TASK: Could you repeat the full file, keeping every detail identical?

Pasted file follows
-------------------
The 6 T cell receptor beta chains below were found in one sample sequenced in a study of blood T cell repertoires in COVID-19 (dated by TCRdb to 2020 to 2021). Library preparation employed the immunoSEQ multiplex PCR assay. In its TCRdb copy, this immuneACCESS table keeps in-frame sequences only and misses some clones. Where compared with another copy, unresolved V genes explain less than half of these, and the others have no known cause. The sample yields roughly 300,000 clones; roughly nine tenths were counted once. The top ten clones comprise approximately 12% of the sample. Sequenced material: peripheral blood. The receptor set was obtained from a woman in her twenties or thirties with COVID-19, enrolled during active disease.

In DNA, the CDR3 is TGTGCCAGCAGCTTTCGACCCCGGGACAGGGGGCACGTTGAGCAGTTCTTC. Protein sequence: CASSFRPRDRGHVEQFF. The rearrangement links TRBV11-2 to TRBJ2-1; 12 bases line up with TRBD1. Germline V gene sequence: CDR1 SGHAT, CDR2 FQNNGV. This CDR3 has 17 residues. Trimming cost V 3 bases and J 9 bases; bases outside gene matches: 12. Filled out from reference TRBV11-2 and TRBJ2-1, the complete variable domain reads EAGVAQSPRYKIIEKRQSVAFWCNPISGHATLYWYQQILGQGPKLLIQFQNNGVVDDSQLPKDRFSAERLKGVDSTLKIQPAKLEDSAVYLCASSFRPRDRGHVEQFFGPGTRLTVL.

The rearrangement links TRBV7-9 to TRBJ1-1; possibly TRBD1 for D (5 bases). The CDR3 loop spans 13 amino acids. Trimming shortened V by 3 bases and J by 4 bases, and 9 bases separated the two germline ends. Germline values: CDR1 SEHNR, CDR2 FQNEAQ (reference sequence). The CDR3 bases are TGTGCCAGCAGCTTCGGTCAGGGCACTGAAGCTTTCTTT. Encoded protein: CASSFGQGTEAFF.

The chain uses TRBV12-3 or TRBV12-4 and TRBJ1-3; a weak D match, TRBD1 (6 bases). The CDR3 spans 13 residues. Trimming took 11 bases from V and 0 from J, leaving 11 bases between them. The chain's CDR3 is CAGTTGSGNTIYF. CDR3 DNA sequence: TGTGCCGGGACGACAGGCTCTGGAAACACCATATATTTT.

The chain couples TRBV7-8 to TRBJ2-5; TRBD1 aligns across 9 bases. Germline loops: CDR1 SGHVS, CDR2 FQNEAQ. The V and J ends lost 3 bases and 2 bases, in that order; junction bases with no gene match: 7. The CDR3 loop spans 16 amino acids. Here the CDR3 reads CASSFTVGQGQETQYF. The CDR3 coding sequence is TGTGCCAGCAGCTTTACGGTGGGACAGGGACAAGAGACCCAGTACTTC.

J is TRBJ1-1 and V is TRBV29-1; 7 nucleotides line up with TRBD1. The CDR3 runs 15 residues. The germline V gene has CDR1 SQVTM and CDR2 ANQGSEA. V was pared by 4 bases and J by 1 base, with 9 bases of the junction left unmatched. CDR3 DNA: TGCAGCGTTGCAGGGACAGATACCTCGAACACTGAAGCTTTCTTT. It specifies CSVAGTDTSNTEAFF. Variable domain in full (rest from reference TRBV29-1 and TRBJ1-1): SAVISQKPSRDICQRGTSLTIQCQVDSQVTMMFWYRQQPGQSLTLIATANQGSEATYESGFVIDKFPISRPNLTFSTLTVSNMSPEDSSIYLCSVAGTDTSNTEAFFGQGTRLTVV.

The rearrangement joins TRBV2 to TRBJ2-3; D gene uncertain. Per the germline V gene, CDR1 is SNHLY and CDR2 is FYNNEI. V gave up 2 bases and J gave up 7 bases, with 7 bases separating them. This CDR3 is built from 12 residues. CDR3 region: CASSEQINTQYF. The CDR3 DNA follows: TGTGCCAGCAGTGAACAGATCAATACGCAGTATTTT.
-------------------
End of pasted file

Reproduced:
The 6 T cell receptor beta chains below were found in one sample sequenced in a study of blood T cell repertoires in COVID-19 (dated by TCRdb to 2020 to 2021). Library preparation employed the immunoSEQ multiplex PCR assay. In its TCRdb copy, this immuneACCESS table keeps in-frame sequences only and misses some clones. Where compared with another copy, unresolved V genes explain less than half of these, and the others have no known cause. The sample yields roughly 300,000 clones; roughly nine tenths were counted once. The top ten clones comprise approximately 12% of the sample. Sequenced material: peripheral blood. The receptor set was obtained from a woman in her twenties or thirties with COVID-19, enrolled during active disease.

In DNA, the CDR3 is TGTGCCAGCAGCTTTCGACCCCGGGACAGGGGGCACGTTGAGCAGTTCTTC. Protein sequence: CASSFRPRDRGHVEQFF. The rearrangement links TRBV11-2 to TRBJ2-1; 12 bases line up with TRBD1. Germline V gene sequence: CDR1 SGHAT, CDR2 FQNNGV. This CDR3 has 17 residues. Trimming cost V 3 bases and J 9 bases; bases outside gene matches: 12. Filled out from reference TRBV11-2 and TRBJ2-1, the complete variable domain reads EAGVAQSPRYKIIEKRQSVAFWCNPISGHATLYWYQQILGQGPKLLIQFQNNGVVDDSQLPKDRFSAERLKGVDSTLKIQPAKLEDSAVYLCASSFRPRDRGHVEQFFGPGTRLTVL.

The rearrangement links TRBV7-9 to TRBJ1-1; possibly TRBD1 for D (5 bases). The CDR3 loop spans 13 amino acids. Trimming shortened V by 3 bases and J by 4 bases, and 9 bases separated the two germline ends. Germline values: CDR1 SEHNR, CDR2 FQNEAQ (reference sequence). The CDR3 bases are TGTGCCAGCAGCTTCGGTCAGGGCACTGAAGCTTTCTTT. Encoded protein: CASSFGQGTEAFF.

The chain uses TRBV12-3 or TRBV12-4 and TRBJ1-3; a weak D match, TRBD1 (6 bases). The CDR3 spans 13 residues. Trimming took 11 bases from V and 0 from J, leaving 11 bases between them. The chain's CDR3 is CAGTTGSGNTIYF. CDR3 DNA sequence: TGTGCCGGGACGACAGGCTCTGGAAACACCATATATTTT.

The chain couples TRBV7-8 to TRBJ2-5; TRBD1 aligns across 9 bases. Germline loops: CDR1 SGHVS, CDR2 FQNEAQ. The V and J ends lost 3 bases and 2 bases, in that order; junction bases with no gene match: 7. The CDR3 loop spans 16 amino acids. Here the CDR3 reads CASSFTVGQGQETQYF. The CDR3 coding sequence is TGTGCCAGCAGCTTTACGGTGGGACAGGGACAAGAGACCCAGTACTTC.

J is TRBJ1-1 and V is TRBV29-1; 7 nucleotides line up with TRBD1. The CDR3 runs 15 residues. The germline V gene has CDR1 SQVTM and CDR2 ANQGSEA. V was pared by 4 bases and J by 1 base, with 9 bases of the junction left unmatched. CDR3 DNA: TGCAGCGTTGCAGGGACAGATACCTCGAACACTGAAGCTTTCTTT. It specifies CSVAGTDTSNTEAFF. Variable domain in full (rest from reference TRBV29-1 and TRBJ1-1): SAVISQKPSRDICQRGTSLTIQCQVDSQVTMMFWYRQQPGQSLTLIATANQGSEATYESGFVIDKFPISRPNLTFSTLTVSNMSPEDSSIYLCSVAGTDTSNTEAFFGQGTRLTVV.

The rearrangement joins TRBV2 to TRBJ2-3; D gene uncertain. Per the germline V gene, CDR1 is SNHLY and CDR2 is FYNNEI. V gave up 2 bases and J gave up 7 bases, with 7 bases separating them. This CDR3 is built from 12 residues. CDR3 region: CASSEQINTQYF. The CDR3 DNA follows: TGTGCCAGCAGTGAACAGATCAATACGCAGTATTTT.